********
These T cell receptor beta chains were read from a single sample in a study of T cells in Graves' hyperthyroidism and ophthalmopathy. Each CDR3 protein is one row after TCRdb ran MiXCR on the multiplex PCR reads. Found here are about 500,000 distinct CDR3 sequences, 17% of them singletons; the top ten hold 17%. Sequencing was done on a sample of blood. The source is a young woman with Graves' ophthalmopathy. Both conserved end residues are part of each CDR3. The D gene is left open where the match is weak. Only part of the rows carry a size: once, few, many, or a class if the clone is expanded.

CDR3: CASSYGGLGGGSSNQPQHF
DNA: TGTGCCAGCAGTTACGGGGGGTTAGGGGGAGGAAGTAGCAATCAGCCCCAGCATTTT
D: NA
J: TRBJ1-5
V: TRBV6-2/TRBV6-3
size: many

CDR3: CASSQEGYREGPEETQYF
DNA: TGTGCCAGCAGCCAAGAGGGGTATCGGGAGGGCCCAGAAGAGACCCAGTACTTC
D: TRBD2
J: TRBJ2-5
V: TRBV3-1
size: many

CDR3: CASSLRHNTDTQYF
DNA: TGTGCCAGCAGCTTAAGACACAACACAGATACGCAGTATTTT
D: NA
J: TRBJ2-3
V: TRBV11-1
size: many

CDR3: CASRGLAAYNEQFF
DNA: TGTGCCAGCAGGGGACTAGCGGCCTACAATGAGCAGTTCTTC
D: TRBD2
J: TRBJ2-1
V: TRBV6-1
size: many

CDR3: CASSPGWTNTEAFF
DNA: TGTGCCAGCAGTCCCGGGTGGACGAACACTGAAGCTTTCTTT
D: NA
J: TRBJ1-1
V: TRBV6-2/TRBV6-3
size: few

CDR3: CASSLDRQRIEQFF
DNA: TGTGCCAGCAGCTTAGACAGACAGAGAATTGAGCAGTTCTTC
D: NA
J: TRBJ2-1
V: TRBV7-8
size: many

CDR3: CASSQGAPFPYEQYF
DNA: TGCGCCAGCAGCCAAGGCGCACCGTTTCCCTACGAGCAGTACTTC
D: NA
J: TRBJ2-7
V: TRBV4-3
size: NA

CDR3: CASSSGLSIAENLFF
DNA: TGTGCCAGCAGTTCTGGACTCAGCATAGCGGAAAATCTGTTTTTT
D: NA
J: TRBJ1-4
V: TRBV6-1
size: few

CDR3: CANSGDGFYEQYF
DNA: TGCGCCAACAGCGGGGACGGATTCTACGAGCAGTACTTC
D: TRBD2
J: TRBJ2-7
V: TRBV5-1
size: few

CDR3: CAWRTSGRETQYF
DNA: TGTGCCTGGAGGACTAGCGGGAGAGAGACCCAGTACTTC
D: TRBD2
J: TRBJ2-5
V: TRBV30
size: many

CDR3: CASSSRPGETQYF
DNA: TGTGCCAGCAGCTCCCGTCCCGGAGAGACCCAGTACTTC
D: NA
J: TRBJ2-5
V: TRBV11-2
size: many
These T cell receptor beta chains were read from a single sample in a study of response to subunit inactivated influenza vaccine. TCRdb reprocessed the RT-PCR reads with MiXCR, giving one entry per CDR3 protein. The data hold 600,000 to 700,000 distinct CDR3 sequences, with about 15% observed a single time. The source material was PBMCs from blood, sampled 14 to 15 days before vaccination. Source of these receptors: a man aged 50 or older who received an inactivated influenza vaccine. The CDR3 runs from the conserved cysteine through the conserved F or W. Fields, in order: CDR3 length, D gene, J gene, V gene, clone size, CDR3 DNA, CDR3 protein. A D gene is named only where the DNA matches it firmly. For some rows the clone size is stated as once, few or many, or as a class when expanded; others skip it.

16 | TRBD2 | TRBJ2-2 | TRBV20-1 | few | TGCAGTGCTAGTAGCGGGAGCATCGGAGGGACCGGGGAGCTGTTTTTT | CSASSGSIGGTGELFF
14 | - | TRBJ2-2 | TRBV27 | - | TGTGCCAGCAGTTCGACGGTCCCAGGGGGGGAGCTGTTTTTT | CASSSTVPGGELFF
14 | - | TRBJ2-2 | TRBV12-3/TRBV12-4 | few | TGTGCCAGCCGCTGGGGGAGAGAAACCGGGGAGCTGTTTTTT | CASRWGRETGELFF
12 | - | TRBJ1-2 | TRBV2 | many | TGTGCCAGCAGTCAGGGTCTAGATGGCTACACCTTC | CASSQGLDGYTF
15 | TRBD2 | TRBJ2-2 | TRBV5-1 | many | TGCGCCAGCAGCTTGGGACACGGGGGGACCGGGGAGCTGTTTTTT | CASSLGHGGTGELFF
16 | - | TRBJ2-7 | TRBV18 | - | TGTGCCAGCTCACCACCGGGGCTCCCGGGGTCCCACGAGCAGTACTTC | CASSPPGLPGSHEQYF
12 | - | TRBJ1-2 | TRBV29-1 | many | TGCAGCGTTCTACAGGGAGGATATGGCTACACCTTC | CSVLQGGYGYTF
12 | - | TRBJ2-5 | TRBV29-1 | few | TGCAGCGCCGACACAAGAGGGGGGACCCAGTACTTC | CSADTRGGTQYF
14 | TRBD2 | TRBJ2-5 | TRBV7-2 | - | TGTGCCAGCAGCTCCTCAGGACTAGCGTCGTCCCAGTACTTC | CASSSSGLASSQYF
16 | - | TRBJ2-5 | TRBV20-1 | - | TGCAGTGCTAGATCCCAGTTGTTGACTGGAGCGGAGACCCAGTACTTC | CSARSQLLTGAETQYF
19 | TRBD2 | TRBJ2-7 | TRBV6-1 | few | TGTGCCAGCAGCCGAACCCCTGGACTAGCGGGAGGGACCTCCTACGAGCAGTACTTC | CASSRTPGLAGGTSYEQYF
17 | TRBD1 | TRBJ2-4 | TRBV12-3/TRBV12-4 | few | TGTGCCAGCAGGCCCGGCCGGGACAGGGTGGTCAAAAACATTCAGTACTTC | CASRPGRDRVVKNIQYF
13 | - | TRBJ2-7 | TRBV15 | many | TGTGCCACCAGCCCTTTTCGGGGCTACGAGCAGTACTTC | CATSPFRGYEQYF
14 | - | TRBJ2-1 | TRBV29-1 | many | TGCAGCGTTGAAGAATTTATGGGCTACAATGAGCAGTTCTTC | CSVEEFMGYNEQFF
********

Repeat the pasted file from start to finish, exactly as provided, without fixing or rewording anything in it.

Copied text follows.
These T cell receptor beta chains were read from a single sample in a study of T cells in Graves' hyperthyroidism and ophthalmopathy. Each CDR3 protein is one row after TCRdb ran MiXCR on the multiplex PCR reads. Found here are about 500,000 distinct CDR3 sequences, 17% of them singletons; the top ten hold 17%. Sequencing was done on a sample of blood. The source is a young woman with Graves' ophthalmopathy. Both conserved end residues are part of each CDR3. The D gene is left open where the match is weak. Only part of the rows carry a size: once, few, many, or a class if the clone is expanded.

CDR3: CASSYGGLGGGSSNQPQHF
DNA: TGTGCCAGCAGTTACGGGGGGTTAGGGGGAGGAAGTAGCAATCAGCCCCAGCATTTT
D: NA
J: TRBJ1-5
V: TRBV6-2/TRBV6-3
size: many

CDR3: CASSQEGYREGPEETQYF
DNA: TGTGCCAGCAGCCAAGAGGGGTATCGGGAGGGCCCAGAAGAGACCCAGTACTTC
D: TRBD2
J: TRBJ2-5
V: TRBV3-1
size: many

CDR3: CASSLRHNTDTQYF
DNA: TGTGCCAGCAGCTTAAGACACAACACAGATACGCAGTATTTT
D: NA
J: TRBJ2-3
V: TRBV11-1
size: many

CDR3: CASRGLAAYNEQFF
DNA: TGTGCCAGCAGGGGACTAGCGGCCTACAATGAGCAGTTCTTC
D: TRBD2
J: TRBJ2-1
V: TRBV6-1
size: many

CDR3: CASSPGWTNTEAFF
DNA: TGTGCCAGCAGTCCCGGGTGGACGAACACTGAAGCTTTCTTT
D: NA
J: TRBJ1-1
V: TRBV6-2/TRBV6-3
size: few

CDR3: CASSLDRQRIEQFF
DNA: TGTGCCAGCAGCTTAGACAGACAGAGAATTGAGCAGTTCTTC
D: NA
J: TRBJ2-1
V: TRBV7-8
size: many

CDR3: CASSQGAPFPYEQYF
DNA: TGCGCCAGCAGCCAAGGCGCACCGTTTCCCTACGAGCAGTACTTC
D: NA
J: TRBJ2-7
V: TRBV4-3
size: NA

CDR3: CASSSGLSIAENLFF
DNA: TGTGCCAGCAGTTCTGGACTCAGCATAGCGGAAAATCTGTTTTTT
D: NA
J: TRBJ1-4
V: TRBV6-1
size: few

CDR3: CANSGDGFYEQYF
DNA: TGCGCCAACAGCGGGGACGGATTCTACGAGCAGTACTTC
D: TRBD2
J: TRBJ2-7
V: TRBV5-1
size: few

CDR3: CAWRTSGRETQYF
DNA: TGTGCCTGGAGGACTAGCGGGAGAGAGACCCAGTACTTC
D: TRBD2
J: TRBJ2-5
V: TRBV30
size: many

CDR3: CASSSRPGETQYF
DNA: TGTGCCAGCAGCTCCCGTCCCGGAGAGACCCAGTACTTC
D: NA
J: TRBJ2-5
V: TRBV11-2
size: many
These T cell receptor beta chains were read from a single sample in a study of response to subunit inactivated influenza vaccine. TCRdb reprocessed the RT-PCR reads with MiXCR, giving one entry per CDR3 protein. The data hold 600,000 to 700,000 distinct CDR3 sequences, with about 15% observed a single time. The source material was PBMCs from blood, sampled 14 to 15 days before vaccination. Source of these receptors: a man aged 50 or older who received an inactivated influenza vaccine. The CDR3 runs from the conserved cysteine through the conserved F or W. Fields, in order: CDR3 length, D gene, J gene, V gene, clone size, CDR3 DNA, CDR3 protein. A D gene is named only where the DNA matches it firmly. For some rows the clone size is stated as once, few or many, or as a class when expanded; others skip it.

16 | TRBD2 | TRBJ2-2 | TRBV20-1 | few | TGCAGTGCTAGTAGCGGGAGCATCGGAGGGACCGGGGAGCTGTTTTTT | CSASSGSIGGTGELFF
14 | - | TRBJ2-2 | TRBV27 | - | TGTGCCAGCAGTTCGACGGTCCCAGGGGGGGAGCTGTTTTTT | CASSSTVPGGELFF
14 | - | TRBJ2-2 | TRBV12-3/TRBV12-4 | few | TGTGCCAGCCGCTGGGGGAGAGAAACCGGGGAGCTGTTTTTT | CASRWGRETGELFF
12 | - | TRBJ1-2 | TRBV2 | many | TGTGCCAGCAGTCAGGGTCTAGATGGCTACACCTTC | CASSQGLDGYTF
15 | TRBD2 | TRBJ2-2 | TRBV5-1 | many | TGCGCCAGCAGCTTGGGACACGGGGGGACCGGGGAGCTGTTTTTT | CASSLGHGGTGELFF
16 | - | TRBJ2-7 | TRBV18 | - | TGTGCCAGCTCACCACCGGGGCTCCCGGGGTCCCACGAGCAGTACTTC | CASSPPGLPGSHEQYF
12 | - | TRBJ1-2 | TRBV29-1 | many | TGCAGCGTTCTACAGGGAGGATATGGCTACACCTTC | CSVLQGGYGYTF
12 | - | TRBJ2-5 | TRBV29-1 | few | TGCAGCGCCGACACAAGAGGGGGGACCCAGTACTTC | CSADTRGGTQYF
14 | TRBD2 | TRBJ2-5 | TRBV7-2 | - | TGTGCCAGCAGCTCCTCAGGACTAGCGTCGTCCCAGTACTTC | CASSSSGLASSQYF
16 | - | TRBJ2-5 | TRBV20-1 | - | TGCAGTGCTAGATCCCAGTTGTTGACTGGAGCGGAGACCCAGTACTTC | CSARSQLLTGAETQYF
19 | TRBD2 | TRBJ2-7 | TRBV6-1 | few | TGTGCCAGCAGCCGAACCCCTGGACTAGCGGGAGGGACCTCCTACGAGCAGTACTTC | CASSRTPGLAGGTSYEQYF
17 | TRBD1 | TRBJ2-4 | TRBV12-3/TRBV12-4 | few | TGTGCCAGCAGGCCCGGCCGGGACAGGGTGGTCAAAAACATTCAGTACTTC | CASRPGRDRVVKNIQYF
13 | - | TRBJ2-7 | TRBV15 | many | TGTGCCACCAGCCCTTTTCGGGGCTACGAGCAGTACTTC | CATSPFRGYEQYF
14 | - | TRBJ2-1 | TRBV29-1 | many | TGCAGCGTTGAAGAATTTATGGGCTACAATGAGCAGTTCTTC | CSVEEFMGYNEQFF